(the recycled one) is on Twitter - and probably Facebook and whatever other social media sites are available to him. He's a big believer in social media is our Kevin Rudd. He has more than a million followers on Twitter. At last count it was 1,398,811. Wow!
He's a popular guy. Or is he?
The Leader of the Opposition is on Twitter too - and I suppose he is on Facebook as well. Apparently he's not mad keen about social media. He has a mere 180,726 followers. Mmm. Not a good look. Or is it really that bad?
There have been comments in the media about the Prime Minister's use of social media. Remember? He posted that "selfie", the picture of himself with a shaving cut. It was supposed to show him as human. It is the sort of thing that some teenagers do and perhaps it does engage with them. Not all teenagers are old enough to vote though so why did he do it? The simple answer is of course publicity. He saw a chance and took it.
Kevin Rudd is a master at that. He loves playing a role in front of the cameras. He will be relaxed in front of the cameras for the debate tonight.
His opponent will not be. He really does not care much for the media, particularly social media. He does not care much for the artificial nature of election debates and he is aware of the many ways in which they can be rigged. It will not go in his favour.
But, back to all those followers, or should it be apparent followers? How many of Mr Rudd's many followers are in fact people with dual, triple or even greater numbers of accounts? How many of them never send a "tweet"?
It is apparently easy to set up multiple accounts on Twitter and Facebook. I don't know how to do it but I am sure I could find out. If I then spent a day doing it I could probably increase the number of my "followers" very rapidly indeed.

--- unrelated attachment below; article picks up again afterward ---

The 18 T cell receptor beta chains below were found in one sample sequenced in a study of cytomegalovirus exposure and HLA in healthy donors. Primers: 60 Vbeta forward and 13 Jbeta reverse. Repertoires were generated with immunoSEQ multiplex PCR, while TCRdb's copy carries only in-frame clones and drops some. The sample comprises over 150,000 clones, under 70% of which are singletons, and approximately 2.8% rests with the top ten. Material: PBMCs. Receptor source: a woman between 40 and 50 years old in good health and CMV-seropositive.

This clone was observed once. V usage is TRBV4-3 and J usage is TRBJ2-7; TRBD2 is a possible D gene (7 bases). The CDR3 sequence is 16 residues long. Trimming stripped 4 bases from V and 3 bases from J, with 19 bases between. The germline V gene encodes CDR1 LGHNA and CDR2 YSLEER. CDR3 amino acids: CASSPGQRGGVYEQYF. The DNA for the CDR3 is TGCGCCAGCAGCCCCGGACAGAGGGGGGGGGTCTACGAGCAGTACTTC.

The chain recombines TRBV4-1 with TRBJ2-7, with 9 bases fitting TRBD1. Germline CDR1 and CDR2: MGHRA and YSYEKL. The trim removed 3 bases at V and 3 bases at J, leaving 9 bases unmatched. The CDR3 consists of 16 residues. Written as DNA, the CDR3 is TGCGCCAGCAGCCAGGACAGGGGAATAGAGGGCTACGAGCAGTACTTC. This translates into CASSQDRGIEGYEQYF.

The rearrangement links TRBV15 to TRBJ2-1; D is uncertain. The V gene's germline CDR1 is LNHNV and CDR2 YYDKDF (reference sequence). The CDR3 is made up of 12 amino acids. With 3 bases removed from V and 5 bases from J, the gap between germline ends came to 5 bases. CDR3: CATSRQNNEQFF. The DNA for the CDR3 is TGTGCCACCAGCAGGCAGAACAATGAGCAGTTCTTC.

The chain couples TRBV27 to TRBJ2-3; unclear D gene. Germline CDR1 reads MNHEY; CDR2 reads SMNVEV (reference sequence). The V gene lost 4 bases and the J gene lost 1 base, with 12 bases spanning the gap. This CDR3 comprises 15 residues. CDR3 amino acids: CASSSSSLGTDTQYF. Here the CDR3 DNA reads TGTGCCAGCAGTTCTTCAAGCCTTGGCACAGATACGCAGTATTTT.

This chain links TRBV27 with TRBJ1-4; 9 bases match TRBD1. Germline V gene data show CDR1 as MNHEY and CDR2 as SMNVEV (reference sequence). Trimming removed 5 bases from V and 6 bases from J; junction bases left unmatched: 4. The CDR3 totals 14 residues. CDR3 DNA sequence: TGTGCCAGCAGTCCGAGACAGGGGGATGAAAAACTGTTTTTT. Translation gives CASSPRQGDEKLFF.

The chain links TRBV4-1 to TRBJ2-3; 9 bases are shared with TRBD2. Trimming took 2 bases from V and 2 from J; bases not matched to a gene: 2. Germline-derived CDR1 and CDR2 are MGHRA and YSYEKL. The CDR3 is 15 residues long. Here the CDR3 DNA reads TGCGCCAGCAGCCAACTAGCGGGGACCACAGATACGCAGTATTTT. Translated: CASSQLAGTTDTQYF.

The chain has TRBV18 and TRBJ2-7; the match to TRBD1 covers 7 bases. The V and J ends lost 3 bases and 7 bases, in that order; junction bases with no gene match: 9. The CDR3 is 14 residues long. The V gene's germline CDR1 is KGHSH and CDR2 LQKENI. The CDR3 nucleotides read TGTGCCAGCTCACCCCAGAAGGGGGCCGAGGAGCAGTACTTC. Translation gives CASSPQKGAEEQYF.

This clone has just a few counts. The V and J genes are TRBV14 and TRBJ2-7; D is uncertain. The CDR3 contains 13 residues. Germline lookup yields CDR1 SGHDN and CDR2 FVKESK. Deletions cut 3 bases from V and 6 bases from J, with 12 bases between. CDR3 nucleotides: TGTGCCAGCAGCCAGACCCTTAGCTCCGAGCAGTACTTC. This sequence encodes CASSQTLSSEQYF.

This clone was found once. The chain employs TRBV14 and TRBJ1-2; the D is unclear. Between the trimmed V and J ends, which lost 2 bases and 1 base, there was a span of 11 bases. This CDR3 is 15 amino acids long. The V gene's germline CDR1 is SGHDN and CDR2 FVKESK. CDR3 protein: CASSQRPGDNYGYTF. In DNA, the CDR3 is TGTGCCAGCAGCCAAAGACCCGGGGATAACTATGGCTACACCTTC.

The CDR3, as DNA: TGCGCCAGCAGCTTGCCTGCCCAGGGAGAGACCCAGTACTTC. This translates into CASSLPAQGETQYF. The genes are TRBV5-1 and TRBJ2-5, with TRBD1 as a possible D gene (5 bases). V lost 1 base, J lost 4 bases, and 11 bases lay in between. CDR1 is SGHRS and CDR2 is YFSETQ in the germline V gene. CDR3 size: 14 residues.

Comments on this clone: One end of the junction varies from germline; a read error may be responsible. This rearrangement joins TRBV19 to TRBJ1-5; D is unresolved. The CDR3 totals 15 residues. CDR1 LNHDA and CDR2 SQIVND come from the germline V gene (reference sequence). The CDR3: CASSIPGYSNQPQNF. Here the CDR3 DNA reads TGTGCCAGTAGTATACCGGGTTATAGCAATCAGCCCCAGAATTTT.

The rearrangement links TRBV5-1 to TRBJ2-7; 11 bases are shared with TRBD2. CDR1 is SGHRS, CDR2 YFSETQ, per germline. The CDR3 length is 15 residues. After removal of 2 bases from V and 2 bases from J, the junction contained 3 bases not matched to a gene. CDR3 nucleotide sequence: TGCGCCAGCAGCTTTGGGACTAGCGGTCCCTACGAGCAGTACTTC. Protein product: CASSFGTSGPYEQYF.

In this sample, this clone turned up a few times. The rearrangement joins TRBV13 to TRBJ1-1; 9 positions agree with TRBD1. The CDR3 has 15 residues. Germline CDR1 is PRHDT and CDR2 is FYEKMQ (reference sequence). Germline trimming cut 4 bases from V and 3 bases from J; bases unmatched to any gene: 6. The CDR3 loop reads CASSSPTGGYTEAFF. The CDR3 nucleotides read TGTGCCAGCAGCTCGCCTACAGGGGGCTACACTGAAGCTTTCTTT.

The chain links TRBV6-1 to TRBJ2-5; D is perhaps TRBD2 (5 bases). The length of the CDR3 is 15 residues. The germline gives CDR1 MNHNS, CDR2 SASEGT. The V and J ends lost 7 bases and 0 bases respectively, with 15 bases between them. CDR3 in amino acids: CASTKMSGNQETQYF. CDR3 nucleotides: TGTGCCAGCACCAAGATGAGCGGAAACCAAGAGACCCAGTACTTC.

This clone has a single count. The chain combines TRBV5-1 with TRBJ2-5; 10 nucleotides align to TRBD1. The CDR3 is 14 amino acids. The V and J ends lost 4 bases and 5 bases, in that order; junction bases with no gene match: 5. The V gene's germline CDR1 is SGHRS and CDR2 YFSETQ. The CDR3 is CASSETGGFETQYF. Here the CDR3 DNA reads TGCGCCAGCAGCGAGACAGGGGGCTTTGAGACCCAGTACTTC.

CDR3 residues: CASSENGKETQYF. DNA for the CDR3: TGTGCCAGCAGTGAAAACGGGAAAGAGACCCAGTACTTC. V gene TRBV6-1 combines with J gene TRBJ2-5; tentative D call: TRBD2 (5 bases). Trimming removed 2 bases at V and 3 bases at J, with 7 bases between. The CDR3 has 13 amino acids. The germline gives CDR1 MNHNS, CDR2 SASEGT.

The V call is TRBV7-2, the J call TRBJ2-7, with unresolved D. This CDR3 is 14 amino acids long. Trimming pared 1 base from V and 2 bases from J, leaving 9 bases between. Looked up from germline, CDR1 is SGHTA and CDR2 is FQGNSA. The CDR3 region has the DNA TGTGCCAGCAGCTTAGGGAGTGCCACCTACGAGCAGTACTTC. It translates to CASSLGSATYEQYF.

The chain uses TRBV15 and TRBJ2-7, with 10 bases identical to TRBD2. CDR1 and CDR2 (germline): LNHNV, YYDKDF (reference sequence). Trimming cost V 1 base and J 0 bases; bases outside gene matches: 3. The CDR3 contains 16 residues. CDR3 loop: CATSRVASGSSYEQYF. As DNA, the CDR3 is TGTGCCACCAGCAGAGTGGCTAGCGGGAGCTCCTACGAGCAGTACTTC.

But what good would it do? What's the point of having all those false followers? I have little doubt that many of the Prime Minister's "followers" send very few, if any, tweets. If approached they would undoubtedly say they just want to follow the Prime Minister.
I wonder what all that really means. It's not engaging in the social chatter and banter I have seen between other groups. It isn't even really informing people unless you intend to tell them where you are going to be or where to find a speech. The Leader of the Opposition tends to use his tweets for such things. He does not do a lot of tweeting and I suspect he does do most of it himself. The Prime Minister on the other hand almost certainly has someone do it for him most of the time.
Then there are the critical questions. Is tweeting going to win you the election? Of course not. Will it help? It might or it might not but analysts are apparently warning against expecting too much from it.
Twitter can be fun but using it as a campaign tool in the way the Prime Minister is endeavouring to do seems slick and insincere. I doubt it will work where he wants it to work.